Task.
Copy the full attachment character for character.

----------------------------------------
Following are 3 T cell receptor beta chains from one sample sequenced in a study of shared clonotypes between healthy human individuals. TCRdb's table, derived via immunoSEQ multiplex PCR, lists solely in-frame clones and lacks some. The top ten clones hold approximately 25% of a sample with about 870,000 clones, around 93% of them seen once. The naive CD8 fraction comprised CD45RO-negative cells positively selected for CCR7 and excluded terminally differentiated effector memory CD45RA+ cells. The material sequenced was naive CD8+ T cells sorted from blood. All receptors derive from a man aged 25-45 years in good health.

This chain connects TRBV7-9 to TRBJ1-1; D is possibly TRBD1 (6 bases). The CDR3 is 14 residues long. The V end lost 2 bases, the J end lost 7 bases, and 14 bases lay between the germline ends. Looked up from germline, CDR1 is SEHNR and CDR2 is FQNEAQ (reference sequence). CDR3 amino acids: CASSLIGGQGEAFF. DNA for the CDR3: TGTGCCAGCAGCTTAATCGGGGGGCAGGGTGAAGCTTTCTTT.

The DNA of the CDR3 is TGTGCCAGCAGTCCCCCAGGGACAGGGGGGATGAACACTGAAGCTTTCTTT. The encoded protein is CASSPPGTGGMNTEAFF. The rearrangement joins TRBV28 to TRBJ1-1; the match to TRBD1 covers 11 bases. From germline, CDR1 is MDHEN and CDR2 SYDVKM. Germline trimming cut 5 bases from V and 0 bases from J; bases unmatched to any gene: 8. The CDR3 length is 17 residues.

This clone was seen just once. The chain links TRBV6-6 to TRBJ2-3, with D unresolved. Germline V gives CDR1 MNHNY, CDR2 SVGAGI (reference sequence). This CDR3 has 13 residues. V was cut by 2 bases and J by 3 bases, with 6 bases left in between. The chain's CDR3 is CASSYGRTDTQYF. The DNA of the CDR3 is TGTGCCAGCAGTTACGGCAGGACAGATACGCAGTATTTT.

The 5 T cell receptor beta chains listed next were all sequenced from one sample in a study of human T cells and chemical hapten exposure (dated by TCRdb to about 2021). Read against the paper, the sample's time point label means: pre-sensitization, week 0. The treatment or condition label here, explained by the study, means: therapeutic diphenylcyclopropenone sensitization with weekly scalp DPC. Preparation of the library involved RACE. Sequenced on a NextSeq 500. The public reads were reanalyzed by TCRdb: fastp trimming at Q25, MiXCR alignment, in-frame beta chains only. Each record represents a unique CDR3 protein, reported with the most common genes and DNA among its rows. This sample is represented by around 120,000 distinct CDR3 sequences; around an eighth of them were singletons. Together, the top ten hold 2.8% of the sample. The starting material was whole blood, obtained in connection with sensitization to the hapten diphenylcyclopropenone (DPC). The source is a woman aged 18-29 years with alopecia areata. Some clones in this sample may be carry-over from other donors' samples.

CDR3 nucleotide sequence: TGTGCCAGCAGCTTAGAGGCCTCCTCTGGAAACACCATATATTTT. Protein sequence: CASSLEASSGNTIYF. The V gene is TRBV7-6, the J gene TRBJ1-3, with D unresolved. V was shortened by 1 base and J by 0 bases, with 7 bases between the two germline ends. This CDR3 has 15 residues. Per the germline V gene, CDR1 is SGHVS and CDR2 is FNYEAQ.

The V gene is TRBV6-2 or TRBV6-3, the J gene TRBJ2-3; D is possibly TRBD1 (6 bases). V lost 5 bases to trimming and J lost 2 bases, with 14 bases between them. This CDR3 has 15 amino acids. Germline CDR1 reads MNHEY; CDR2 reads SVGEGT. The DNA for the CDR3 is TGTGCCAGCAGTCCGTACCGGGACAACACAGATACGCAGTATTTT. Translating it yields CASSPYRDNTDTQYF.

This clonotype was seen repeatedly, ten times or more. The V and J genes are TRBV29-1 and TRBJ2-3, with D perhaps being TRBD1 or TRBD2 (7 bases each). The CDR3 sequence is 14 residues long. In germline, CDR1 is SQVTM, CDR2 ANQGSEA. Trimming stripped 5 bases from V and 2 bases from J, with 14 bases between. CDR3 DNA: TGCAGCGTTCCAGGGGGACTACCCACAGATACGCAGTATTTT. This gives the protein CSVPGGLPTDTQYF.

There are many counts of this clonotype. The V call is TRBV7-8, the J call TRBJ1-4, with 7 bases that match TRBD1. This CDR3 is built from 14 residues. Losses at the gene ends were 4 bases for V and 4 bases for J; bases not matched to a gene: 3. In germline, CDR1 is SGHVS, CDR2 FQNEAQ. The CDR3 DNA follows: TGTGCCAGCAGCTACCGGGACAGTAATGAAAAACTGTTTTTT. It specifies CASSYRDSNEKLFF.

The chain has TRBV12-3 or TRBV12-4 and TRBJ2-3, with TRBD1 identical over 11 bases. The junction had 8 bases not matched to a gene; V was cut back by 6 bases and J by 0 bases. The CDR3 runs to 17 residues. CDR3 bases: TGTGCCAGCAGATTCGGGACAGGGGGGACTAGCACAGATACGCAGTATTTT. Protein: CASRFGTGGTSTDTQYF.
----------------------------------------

Following are 3 T cell receptor beta chains from one sample sequenced in a study of shared clonotypes between healthy human individuals. TCRdb's table, derived via immunoSEQ multiplex PCR, lists solely in-frame clones and lacks some. The top ten clones hold approximately 25% of a sample with about 870,000 clones, around 93% of them seen once. The naive CD8 fraction comprised CD45RO-negative cells positively selected for CCR7 and excluded terminally differentiated effector memory CD45RA+ cells. The material sequenced was naive CD8+ T cells sorted from blood. All receptors derive from a man aged 25-45 years in good health.

This chain connects TRBV7-9 to TRBJ1-1; D is possibly TRBD1 (6 bases). The CDR3 is 14 residues long. The V end lost 2 bases, the J end lost 7 bases, and 14 bases lay between the germline ends. Looked up from germline, CDR1 is SEHNR and CDR2 is FQNEAQ (reference sequence). CDR3 amino acids: CASSLIGGQGEAFF. DNA for the CDR3: TGTGCCAGCAGCTTAATCGGGGGGCAGGGTGAAGCTTTCTTT.

The DNA of the CDR3 is TGTGCCAGCAGTCCCCCAGGGACAGGGGGGATGAACACTGAAGCTTTCTTT. The encoded protein is CASSPPGTGGMNTEAFF. The rearrangement joins TRBV28 to TRBJ1-1; the match to TRBD1 covers 11 bases. From germline, CDR1 is MDHEN and CDR2 SYDVKM. Germline trimming cut 5 bases from V and 0 bases from J; bases unmatched to any gene: 8. The CDR3 length is 17 residues.

This clone was seen just once. The chain links TRBV6-6 to TRBJ2-3, with D unresolved. Germline V gives CDR1 MNHNY, CDR2 SVGAGI (reference sequence). This CDR3 has 13 residues. V was cut by 2 bases and J by 3 bases, with 6 bases left in between. The chain's CDR3 is CASSYGRTDTQYF. The DNA of the CDR3 is TGTGCCAGCAGTTACGGCAGGACAGATACGCAGTATTTT.

The 5 T cell receptor beta chains listed next were all sequenced from one sample in a study of human T cells and chemical hapten exposure (dated by TCRdb to about 2021). Read against the paper, the sample's time point label means: pre-sensitization, week 0. The treatment or condition label here, explained by the study, means: therapeutic diphenylcyclopropenone sensitization with weekly scalp DPC. Preparation of the library involved RACE. Sequenced on a NextSeq 500. The public reads were reanalyzed by TCRdb: fastp trimming at Q25, MiXCR alignment, in-frame beta chains only. Each record represents a unique CDR3 protein, reported with the most common genes and DNA among its rows. This sample is represented by around 120,000 distinct CDR3 sequences; around an eighth of them were singletons. Together, the top ten hold 2.8% of the sample. The starting material was whole blood, obtained in connection with sensitization to the hapten diphenylcyclopropenone (DPC). The source is a woman aged 18-29 years with alopecia areata. Some clones in this sample may be carry-over from other donors' samples.

CDR3 nucleotide sequence: TGTGCCAGCAGCTTAGAGGCCTCCTCTGGAAACACCATATATTTT. Protein sequence: CASSLEASSGNTIYF. The V gene is TRBV7-6, the J gene TRBJ1-3, with D unresolved. V was shortened by 1 base and J by 0 bases, with 7 bases between the two germline ends. This CDR3 has 15 residues. Per the germline V gene, CDR1 is SGHVS and CDR2 is FNYEAQ.

The V gene is TRBV6-2 or TRBV6-3, the J gene TRBJ2-3; D is possibly TRBD1 (6 bases). V lost 5 bases to trimming and J lost 2 bases, with 14 bases between them. This CDR3 has 15 amino acids. Germline CDR1 reads MNHEY; CDR2 reads SVGEGT. The DNA for the CDR3 is TGTGCCAGCAGTCCGTACCGGGACAACACAGATACGCAGTATTTT. Translating it yields CASSPYRDNTDTQYF.

This clonotype was seen repeatedly, ten times or more. The V and J genes are TRBV29-1 and TRBJ2-3, with D perhaps being TRBD1 or TRBD2 (7 bases each). The CDR3 sequence is 14 residues long. In germline, CDR1 is SQVTM, CDR2 ANQGSEA. Trimming stripped 5 bases from V and 2 bases from J, with 14 bases between. CDR3 DNA: TGCAGCGTTCCAGGGGGACTACCCACAGATACGCAGTATTTT. This gives the protein CSVPGGLPTDTQYF.

There are many counts of this clonotype. The V call is TRBV7-8, the J call TRBJ1-4, with 7 bases that match TRBD1. This CDR3 is built from 14 residues. Losses at the gene ends were 4 bases for V and 4 bases for J; bases not matched to a gene: 3. In germline, CDR1 is SGHVS, CDR2 FQNEAQ. The CDR3 DNA follows: TGTGCCAGCAGCTACCGGGACAGTAATGAAAAACTGTTTTTT. It specifies CASSYRDSNEKLFF.

The chain has TRBV12-3 or TRBV12-4 and TRBJ2-3, with TRBD1 identical over 11 bases. The junction had 8 bases not matched to a gene; V was cut back by 6 bases and J by 0 bases. The CDR3 runs to 17 residues. CDR3 bases: TGTGCCAGCAGATTCGGGACAGGGGGGACTAGCACAGATACGCAGTATTTT. Protein: CASRFGTGGTSTDTQYF.